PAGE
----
Missing prospector Brian Kane has been located by Western Australian police at a property near Marble Bar.
Police became concerned when Kane failed to return home on his scheduled arrival time on Tuesday, February 26.
Kane was located at a Pilbara pastoral property on Wednesday night, with no safety concerns.
In recent years there has been a trend in prospectors going missing during the summer months, a very dangerous time for people travelling through harsh environments to lose communication with support services.
WA Police constable and search co-ordinator Dave Tinlin said the alarm was raised on Tuesday by Kane’s wife.
Tinlin told Australian Mining that Kane had planned on prospecting in the area of Corunna Downs road, near the abandoned Copenhagen minesite, as recent bushfires in the area had cleared the area.
However, Kane chose to travel a different direction from what he had reported to his wife, abandoned his original plans, and ended up getting his vehicle bogged in a creekbed near Pelican Pool.
Unable to dig the vehicle out, Kane climbed a hill and used a handheld UHF radio to contact a passing truck and notify the driver of his situation, who then relayed the message back to Marble Bar police.
“Unfortunately it got passed through the other truckies like chinese whispers, and by the time we got the message it said Mr Kane was near ‘Elephant Pool’, which wasn’t helpful as there isn’t one in that area,” Tinlin said.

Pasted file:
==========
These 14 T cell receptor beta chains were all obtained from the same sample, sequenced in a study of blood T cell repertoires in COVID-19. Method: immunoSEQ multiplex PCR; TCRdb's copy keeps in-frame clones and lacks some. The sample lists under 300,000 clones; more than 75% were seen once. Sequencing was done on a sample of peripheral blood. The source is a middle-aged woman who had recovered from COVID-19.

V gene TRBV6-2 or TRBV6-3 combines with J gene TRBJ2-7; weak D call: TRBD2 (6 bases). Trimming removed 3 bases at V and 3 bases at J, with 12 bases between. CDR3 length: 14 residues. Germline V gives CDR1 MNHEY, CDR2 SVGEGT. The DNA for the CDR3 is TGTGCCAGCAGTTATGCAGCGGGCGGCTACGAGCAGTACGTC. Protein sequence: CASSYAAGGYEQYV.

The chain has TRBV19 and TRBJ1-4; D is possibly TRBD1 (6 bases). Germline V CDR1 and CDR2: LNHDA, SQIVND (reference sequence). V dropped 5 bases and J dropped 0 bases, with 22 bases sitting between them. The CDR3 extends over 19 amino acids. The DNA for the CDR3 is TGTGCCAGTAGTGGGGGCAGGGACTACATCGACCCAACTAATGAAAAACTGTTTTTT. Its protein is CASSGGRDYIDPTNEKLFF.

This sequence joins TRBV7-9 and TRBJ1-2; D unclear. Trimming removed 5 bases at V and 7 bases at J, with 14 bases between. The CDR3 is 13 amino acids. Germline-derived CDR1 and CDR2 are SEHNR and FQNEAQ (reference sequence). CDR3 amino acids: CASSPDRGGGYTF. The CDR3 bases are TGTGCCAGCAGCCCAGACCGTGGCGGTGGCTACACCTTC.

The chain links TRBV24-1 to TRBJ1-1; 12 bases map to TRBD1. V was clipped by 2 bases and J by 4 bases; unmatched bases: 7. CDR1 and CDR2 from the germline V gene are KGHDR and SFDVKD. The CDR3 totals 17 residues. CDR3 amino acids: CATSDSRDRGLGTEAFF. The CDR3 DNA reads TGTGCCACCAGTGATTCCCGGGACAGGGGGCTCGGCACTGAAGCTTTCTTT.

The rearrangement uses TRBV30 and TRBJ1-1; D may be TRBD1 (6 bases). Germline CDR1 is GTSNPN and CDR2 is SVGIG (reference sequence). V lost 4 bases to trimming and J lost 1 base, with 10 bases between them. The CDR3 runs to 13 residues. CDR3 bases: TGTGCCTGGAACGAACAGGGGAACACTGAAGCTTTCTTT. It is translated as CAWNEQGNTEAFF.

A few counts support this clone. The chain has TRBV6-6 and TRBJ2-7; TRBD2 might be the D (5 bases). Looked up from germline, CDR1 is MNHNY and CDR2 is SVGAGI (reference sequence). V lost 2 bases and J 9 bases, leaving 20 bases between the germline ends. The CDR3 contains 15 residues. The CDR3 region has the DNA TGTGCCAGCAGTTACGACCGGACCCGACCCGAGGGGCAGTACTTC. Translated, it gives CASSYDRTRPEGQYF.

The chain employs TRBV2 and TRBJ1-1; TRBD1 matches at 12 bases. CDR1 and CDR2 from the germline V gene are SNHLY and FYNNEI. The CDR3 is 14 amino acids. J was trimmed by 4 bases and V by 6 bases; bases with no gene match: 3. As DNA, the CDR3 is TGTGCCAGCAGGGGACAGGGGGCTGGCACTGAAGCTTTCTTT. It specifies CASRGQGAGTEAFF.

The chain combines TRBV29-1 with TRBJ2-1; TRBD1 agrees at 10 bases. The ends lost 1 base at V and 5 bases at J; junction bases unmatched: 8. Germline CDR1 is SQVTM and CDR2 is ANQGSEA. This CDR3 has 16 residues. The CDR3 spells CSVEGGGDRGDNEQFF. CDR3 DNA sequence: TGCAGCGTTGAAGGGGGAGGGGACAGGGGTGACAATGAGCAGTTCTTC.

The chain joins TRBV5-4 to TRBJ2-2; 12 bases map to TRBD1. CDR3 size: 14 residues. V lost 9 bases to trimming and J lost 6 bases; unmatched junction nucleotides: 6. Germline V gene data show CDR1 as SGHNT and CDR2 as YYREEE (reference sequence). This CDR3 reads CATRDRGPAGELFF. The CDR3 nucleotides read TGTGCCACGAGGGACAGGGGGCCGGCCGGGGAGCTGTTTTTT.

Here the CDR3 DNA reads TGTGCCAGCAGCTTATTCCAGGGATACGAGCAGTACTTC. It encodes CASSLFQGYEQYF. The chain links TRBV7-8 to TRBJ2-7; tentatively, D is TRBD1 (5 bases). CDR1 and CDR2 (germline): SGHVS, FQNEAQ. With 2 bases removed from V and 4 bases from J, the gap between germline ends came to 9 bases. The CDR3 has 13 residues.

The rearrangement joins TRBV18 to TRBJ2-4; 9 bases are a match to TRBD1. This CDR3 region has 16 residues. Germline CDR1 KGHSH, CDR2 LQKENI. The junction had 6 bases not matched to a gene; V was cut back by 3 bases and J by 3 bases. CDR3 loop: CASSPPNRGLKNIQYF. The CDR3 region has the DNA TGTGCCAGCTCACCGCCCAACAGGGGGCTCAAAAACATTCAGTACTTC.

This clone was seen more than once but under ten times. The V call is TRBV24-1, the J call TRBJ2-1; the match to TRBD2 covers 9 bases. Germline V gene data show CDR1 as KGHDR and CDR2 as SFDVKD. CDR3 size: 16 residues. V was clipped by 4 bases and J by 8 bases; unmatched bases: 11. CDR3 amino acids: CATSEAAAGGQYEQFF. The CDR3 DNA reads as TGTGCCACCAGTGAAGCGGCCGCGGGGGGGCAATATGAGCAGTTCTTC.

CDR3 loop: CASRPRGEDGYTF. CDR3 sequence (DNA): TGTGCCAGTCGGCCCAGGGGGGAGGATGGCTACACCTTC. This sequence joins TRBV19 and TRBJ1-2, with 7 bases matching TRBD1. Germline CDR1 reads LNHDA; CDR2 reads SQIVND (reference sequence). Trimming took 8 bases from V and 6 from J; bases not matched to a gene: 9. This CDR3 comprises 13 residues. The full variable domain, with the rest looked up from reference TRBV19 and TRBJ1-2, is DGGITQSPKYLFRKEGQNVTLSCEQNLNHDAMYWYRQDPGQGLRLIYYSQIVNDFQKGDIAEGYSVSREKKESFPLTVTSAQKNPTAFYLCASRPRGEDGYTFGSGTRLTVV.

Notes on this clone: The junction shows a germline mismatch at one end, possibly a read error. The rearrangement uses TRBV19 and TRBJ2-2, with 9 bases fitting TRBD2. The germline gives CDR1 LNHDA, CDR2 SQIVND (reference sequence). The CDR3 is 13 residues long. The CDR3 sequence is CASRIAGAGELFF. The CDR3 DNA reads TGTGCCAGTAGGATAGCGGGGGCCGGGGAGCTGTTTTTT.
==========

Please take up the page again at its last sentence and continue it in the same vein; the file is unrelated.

“If we’d been given the correct information we wouldn’t have had a full scale land search.”
A plane with a trained air observer from the local SES unit was sent from Port Hedland to search the area, but after an hour of searching they lost daylight and returned to base.
“The next day Mr Kane waited until the sting had gone out of the sun before he left the vehicle to walk to the nearby Meentheena Station,” Tinlin said.
Constable Tinlin pointed out that Marble Bar police did not criticise Mr Kane for leaving his vehicle.
“He knew the area very well, he was never lost… Mr Kane is quite an extreme sort of bushman, and having worked at the station before he knew it was a 14km walk and that there were people there,” Tinlin said.
“Mr Kane thanked us, but he was a bit sheepish and realised he should have stuck to the plan.”
WA Police would like to reiterate to travellers not to leave their vehicle if lost, to keep to the travel plans they report to others, and to carry an EPIRB to prevent the need for full scale search efforts.